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I then observed, that the love exercised towards his children in every age is equally intense, and endeavoured to illustrate this position from his declarations in the Scriptures, and from his conduct towards individual Christians and towards the church.

I shall now derive from this interesting subject several remarks, intended to be means of improvement in the Christian character.

I. How wonderful is the love of Christ.

This subject may be advantageously illustrated under the following heads :

First, The love of Christ was disinterested.

“ Jehovah,” said he,“ possessed me in the beginning of his 56 way, before his works of old; while as yet he had not made “ the earth, nor the fields, nor the highest part of the dust of “ the world. When he prepared the heavens I was there ; “ when he set a compass upon the face of the deep. When he gave to the sea his decree that the waters should not

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his “ commandment; when he appointed the foundations of the “ earth ; then was I by him, as one brought up with him, and “ I was daily his delight, rejoicing always before him.” “ For “ by him," saith St. Paul, “ were all things created, that are “ in heaven and that are in earth, visible and invisible; whe“ther they be thrones, or dominions, or principalities, or

powers ; all things were created by him and for him. And " he is before all things; and by him all things consist. And " he is the head of the body, the church; who is in the be

ginning, the first-born from the dead; that in all things he “ might have the pre-eminence. For it pleased the Father " that in him should all fulness dwell.”

It is impossible that he of whom these things are said should need any thing at the hands of any being whatever. If he wished to add worlds to his possessions he could create them with a word. If he wished to fill them with inhabitants, they would spring up in endless myriads at his bidding. Heaven is his throne, the universe is his empire; and all its virtuous inhabitants have from the beginning ascribed blessing, and glory, and wisdom, and power, and might, and thanksgiving to Him that sitteth on the throne, and to the Lamb, for ever and ever. At the same time he rejoiced alway before his Father, and was supremely happy in his boundless and eternal complacency. How evidently must he, of whom these things can be said, be removed far beyond the existence and the possibility of wanting any thing which could contribute to his glory and happiness from the hands of any creature whatever ?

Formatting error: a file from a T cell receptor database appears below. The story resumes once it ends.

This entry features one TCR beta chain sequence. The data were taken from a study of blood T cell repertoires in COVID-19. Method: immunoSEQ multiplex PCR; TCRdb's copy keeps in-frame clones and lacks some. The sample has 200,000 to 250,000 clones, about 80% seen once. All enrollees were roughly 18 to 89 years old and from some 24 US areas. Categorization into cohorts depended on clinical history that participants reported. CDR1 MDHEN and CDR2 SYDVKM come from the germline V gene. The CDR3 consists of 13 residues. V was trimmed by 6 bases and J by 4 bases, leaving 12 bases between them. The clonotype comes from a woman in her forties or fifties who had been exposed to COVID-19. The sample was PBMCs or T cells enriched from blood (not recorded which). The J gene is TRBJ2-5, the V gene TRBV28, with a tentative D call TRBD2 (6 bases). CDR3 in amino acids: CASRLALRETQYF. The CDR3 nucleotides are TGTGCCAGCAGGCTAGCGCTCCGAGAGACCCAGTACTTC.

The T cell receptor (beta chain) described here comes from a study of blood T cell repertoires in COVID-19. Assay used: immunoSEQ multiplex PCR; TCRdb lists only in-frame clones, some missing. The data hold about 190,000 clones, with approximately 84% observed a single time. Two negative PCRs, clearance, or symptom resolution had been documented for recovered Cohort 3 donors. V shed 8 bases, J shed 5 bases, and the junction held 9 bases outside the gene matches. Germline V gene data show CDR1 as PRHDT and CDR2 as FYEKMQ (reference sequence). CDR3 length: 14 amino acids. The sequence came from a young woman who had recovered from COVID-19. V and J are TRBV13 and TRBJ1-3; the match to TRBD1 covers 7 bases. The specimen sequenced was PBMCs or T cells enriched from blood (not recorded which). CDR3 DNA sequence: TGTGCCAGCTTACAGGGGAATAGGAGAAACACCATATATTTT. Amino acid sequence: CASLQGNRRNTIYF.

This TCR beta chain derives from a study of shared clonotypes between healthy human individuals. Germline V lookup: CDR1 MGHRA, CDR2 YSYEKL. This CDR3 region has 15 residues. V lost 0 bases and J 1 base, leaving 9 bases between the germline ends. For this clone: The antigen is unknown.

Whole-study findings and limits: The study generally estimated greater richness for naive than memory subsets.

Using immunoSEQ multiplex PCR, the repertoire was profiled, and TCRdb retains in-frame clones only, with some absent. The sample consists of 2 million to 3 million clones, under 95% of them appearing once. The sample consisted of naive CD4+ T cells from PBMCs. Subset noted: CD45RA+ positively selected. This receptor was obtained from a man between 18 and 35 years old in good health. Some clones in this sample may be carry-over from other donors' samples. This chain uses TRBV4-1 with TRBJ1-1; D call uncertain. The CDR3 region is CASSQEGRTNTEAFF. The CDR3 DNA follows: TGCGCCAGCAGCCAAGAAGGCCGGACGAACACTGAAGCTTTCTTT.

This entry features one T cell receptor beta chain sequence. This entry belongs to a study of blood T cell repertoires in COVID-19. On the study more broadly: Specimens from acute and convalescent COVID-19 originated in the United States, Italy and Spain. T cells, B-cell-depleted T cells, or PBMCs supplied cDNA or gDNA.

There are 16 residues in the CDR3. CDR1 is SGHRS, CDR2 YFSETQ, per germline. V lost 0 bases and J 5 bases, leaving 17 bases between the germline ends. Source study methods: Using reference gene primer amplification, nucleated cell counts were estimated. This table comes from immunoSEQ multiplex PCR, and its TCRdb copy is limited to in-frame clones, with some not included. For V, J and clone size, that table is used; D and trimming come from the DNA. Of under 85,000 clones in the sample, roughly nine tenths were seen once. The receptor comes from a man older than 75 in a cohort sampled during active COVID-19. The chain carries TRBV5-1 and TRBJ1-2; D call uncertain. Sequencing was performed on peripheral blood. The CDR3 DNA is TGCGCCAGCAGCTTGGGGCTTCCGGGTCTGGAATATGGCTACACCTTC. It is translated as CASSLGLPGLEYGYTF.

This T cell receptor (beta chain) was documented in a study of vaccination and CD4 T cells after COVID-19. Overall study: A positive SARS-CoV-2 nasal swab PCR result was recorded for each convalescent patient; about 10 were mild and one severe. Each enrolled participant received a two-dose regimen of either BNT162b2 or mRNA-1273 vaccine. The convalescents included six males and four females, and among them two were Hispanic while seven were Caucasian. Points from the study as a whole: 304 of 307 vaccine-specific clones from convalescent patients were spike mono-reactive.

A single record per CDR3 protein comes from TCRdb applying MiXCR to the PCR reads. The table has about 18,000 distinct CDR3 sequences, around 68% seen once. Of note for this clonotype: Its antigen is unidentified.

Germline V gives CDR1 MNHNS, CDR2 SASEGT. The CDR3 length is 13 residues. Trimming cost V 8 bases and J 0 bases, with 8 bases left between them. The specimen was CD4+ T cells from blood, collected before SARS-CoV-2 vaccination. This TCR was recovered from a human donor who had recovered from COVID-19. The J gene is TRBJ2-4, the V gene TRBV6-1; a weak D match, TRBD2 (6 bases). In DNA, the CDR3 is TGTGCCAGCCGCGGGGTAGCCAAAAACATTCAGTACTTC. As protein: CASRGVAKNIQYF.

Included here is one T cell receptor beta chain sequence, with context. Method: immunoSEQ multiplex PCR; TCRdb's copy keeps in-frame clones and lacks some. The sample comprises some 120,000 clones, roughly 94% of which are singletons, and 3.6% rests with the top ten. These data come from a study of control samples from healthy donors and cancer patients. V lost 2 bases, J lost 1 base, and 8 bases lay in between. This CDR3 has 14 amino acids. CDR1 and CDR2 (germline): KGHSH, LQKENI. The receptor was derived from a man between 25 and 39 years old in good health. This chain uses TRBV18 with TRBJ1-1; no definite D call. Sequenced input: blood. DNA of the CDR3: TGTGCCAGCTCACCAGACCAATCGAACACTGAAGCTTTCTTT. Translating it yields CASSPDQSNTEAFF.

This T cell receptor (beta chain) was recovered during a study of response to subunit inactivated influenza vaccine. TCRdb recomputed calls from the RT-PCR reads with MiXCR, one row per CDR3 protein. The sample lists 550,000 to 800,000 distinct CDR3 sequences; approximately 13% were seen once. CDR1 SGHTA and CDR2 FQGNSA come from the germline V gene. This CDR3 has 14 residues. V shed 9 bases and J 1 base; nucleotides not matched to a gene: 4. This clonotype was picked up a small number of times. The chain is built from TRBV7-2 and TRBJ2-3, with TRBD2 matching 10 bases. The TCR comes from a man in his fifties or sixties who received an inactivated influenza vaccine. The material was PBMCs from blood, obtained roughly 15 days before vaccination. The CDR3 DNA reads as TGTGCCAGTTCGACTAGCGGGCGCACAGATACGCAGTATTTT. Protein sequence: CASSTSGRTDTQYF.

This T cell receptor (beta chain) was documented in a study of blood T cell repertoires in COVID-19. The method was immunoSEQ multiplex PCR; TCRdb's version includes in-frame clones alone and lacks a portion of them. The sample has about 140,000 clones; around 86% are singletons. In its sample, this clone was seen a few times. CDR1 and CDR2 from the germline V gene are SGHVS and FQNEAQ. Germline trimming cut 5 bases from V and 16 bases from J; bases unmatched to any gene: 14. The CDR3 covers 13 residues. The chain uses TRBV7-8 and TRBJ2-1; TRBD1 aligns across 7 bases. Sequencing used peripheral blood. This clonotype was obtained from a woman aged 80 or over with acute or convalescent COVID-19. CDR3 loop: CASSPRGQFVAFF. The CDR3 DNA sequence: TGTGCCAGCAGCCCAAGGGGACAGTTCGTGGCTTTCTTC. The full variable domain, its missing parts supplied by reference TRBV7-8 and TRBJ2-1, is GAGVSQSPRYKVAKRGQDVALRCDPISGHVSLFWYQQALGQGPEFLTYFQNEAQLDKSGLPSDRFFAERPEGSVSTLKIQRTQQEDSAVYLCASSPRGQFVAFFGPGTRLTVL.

But, whoever might be of importance to him, certainly men were not. As we have nothing but what we receive from him, it is evident, that if we should give him whatever we possess, we should barely return what he daily gives to us. Should we add ourselves to the oblation, we should only add one more gift, of exactly the same nature; for ourselves also are abso lutely his. This, however, is far from being all. We are not only his, but we are of no value to him unless as mere objects of his beneficence; not beings which can do good to him, but objects to which he may do good; not as things valuable in themselves, but things which he is able to make valuable by bestowing on them worth foreign to their nature. Think how humble is our original and our end. From the dust we sprang, to the dust we return. Worms, and mites, and minims claim the same origin, and are destined to the same end.

Remember, beyond this, the whole race of man were sinners, vile, polluted, and abominable in his sight. Cast your eyes over the great world which we inherit, and mark what an appearance its surface has exhibited, from the apostacy to the present time. See a great proportion of it covered with idolatry, and the inhabitants worshipping demons and brutes, stocks and stones, and absolutely forgetting that there is such a being as Jehovah. See them rendering all their religious homage, and all their gratitude to these infernal, or to these stupid objects. See their worship, a compound of fraud and falsehood, of lewdness and blood. See their doctrines, a mass of folly and stupidity, at the appearance of which virtue sickens and reason stands amazed. Mark their treatment of each other. Whạt a train of unfilial, unparental, unfraternal injuries, of frauds and thefts, of gross and monstrous impurities, of lies, slanders,

and perjuries, of quarrels and murders it has regularly involved from the beginning. From these private scenes of guilt turn your eyes to scenes of a more public and general nature. Observe how great a part of the public business of man has been formed of the mere repression of crimes. How many jails and gibbets frown over the face of every civilized country, and what a multitude of wretches are doomed to drag out life in the one or end it on the other. Ascend a degree higher, and see sceptred avarice snatching on the right hand, and devouring on the left, spreading want and woe through cities, provinces, and countries, and wrenching from the hand of poverty its last mite. To finish the prospect, behold ambition laying waste the world, and with fire and sword emptying earth of its inhabitants to secure the privilege, the birthright of his kindred tigers, of roaming and ruling in a desert, and to acquire the glory of having his name indelibly written in characters of blood.